Suggesting a variety of ways to sustain business success while keeping customers on their toes, this interesting article definitely inspires plenty of ideas.
Jeremy Gutsche to bring cool to Ottawa
By Jim Donelly
The Innovators Alliance will host the Calgary-born Mr. Gutsche – a recognized "trend expert" and author of the book Exploiting Chaos – at an evening event at the Empire Grill.
OBJ caught up with Mr. Gutsche prior to his keynote to talk about his top five ways companies can stay innovative during times of change. Here's what he had to say:
1) Have some perspective.
Having a well-defined perspective will help you to innovate, whatever it is you're trying to do. Take the example of Smith Corona Corp., the world's largest typewriter company – in 1989, they were still profitable and still growing because at that time, they could always make a better typewriter. But too often we get caught up in our own success, and that puts companies into a spot where they're not looking for new hills of opportunity.
2) Re-evaluate your culture.
A decent proportion of your creations must fail, and if you're going to find new hills of opportunity you have to constantly be pushing for ways to reinvent. As an example, take the British Broadcasting Corp.. In the late 1990s their ratings were way down, and so the bosses instituted rigid control processes around innovation. And not surprisingly, that caused innovation to narrow. Soon enough, new leadership came in and put in place a "gambling fund," which meant that innovative ideas that failed through the normal screening process could still be eligible for gambling funding within the company. And the first idea that qualified under the gambling fund was "The Office," which went on to become the biggest hit in the BBC's history.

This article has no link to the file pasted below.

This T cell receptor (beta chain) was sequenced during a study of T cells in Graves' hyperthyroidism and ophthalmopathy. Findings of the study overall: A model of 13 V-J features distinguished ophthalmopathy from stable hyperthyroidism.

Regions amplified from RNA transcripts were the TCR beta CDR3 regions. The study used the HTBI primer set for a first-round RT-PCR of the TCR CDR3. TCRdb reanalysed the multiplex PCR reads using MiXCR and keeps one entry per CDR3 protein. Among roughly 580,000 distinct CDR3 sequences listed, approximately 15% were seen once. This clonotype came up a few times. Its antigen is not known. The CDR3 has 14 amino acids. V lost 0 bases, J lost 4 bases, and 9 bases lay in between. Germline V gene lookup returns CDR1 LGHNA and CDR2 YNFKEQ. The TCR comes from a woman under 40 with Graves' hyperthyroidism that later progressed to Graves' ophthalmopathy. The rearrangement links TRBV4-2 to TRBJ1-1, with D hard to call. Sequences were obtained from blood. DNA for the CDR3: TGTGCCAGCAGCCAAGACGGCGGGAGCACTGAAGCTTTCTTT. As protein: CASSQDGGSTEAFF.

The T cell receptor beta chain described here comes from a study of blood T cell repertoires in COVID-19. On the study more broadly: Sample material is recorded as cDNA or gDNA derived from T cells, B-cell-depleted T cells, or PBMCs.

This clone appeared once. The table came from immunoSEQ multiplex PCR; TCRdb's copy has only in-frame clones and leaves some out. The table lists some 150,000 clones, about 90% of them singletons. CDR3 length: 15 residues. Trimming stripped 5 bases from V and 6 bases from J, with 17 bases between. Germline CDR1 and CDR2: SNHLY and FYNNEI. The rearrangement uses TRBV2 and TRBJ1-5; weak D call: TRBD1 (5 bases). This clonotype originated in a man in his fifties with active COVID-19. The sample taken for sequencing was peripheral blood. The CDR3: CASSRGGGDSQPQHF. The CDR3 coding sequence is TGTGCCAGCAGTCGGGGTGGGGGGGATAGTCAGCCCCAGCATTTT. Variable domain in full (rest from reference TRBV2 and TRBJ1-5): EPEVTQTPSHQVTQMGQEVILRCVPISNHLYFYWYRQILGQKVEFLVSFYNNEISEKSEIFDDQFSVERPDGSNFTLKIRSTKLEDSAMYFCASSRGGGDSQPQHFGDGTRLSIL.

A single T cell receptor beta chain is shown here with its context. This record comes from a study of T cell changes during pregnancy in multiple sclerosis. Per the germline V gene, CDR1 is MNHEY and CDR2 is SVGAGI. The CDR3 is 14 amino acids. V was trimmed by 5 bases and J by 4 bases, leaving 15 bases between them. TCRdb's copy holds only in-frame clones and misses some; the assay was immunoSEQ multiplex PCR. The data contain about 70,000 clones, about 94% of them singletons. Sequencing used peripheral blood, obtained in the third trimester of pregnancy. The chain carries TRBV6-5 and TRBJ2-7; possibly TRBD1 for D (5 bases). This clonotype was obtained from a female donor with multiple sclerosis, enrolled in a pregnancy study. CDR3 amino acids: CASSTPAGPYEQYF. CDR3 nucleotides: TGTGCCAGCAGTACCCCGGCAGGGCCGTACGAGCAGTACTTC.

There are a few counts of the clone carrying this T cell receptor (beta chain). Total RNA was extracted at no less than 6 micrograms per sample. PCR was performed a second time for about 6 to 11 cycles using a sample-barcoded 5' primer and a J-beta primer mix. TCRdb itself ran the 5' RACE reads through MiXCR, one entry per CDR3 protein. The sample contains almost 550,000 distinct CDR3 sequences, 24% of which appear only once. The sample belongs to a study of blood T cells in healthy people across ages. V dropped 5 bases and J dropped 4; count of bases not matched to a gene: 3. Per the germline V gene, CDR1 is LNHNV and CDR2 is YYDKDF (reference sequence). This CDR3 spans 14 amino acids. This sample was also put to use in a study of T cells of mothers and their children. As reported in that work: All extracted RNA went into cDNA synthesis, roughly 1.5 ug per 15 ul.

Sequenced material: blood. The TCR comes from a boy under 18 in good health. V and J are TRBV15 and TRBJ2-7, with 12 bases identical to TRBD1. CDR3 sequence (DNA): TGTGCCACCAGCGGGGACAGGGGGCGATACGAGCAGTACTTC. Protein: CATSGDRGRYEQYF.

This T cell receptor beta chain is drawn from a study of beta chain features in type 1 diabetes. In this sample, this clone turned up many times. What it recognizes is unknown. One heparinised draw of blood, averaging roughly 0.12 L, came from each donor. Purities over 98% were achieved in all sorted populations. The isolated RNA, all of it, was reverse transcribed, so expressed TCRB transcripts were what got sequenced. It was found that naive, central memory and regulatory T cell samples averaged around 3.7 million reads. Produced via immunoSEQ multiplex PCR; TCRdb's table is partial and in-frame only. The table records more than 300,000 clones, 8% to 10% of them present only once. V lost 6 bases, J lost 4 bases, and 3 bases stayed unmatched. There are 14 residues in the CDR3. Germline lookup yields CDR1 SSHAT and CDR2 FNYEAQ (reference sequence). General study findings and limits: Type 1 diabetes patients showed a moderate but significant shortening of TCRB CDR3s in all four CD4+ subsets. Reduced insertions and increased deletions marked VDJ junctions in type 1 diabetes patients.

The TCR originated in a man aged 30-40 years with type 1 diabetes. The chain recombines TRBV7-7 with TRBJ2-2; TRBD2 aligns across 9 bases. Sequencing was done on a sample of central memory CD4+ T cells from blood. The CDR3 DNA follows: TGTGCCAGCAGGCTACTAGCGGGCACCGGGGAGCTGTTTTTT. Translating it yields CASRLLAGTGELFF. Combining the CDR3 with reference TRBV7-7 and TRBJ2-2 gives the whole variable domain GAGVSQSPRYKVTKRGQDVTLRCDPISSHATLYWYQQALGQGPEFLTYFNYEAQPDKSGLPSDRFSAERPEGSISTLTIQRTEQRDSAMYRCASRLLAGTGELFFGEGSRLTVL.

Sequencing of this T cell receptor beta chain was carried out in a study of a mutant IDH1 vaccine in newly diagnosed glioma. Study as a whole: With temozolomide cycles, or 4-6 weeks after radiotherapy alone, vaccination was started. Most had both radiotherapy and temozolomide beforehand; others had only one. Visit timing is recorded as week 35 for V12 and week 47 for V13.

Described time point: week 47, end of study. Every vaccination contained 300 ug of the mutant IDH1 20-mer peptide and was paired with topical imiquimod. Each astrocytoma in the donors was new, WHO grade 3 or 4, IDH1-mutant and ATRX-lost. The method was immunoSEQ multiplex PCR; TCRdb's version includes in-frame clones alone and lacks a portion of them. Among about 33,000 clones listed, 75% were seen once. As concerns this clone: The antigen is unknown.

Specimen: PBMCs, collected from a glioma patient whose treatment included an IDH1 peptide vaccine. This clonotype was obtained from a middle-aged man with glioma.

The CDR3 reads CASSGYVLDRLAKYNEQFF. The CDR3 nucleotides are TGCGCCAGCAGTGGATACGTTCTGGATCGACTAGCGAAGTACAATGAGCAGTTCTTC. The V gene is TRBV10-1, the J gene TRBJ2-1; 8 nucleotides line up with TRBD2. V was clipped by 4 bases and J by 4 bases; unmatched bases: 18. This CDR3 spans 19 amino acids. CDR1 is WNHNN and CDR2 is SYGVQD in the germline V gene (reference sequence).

3) Obsess about your customers.
If you really want to understand what you're trying to reinvent, then you need to meet your customers. When I was running innovation at Capital One we set up booths across the company to meet with customers – and what we found was that we had become so technical in our descriptions of products, we'd forgotten what it was like to be a customer.
4) Go trendhunting.
There's no point innovating if you think you already know the answer. But when you think you already know, that's what keeps you on the same hill making typewriters. Innovative companies force themselves outside their industry – I was interviewing a designer for Ferrari one day, and he said he spends half of his time designing fashion and handbags. And what he said was that "You need to be more open to the possibilities of what could be." Even though he was designing for the most macho segment of the automotive industry, if he couldn't be on the cutting edge of fashion, then he lost his effectiveness as an automotive designer.
5) Relentlessly obsess about your story.
We try to figure out why some messages travel, and why others don't travel, and our editors actually compete as to how far their headlines can travel. Word choice, for instance, is huge. When Sarah Palin came out, the first article we wrote was titled "female vice-president." So I then made an article and called mine "hot vice-president." And then we compared how each had been viewed – the first article got 30,000 views, and the second article got 1.2 million views and was sourced by CNN, Fox and the Associated Press.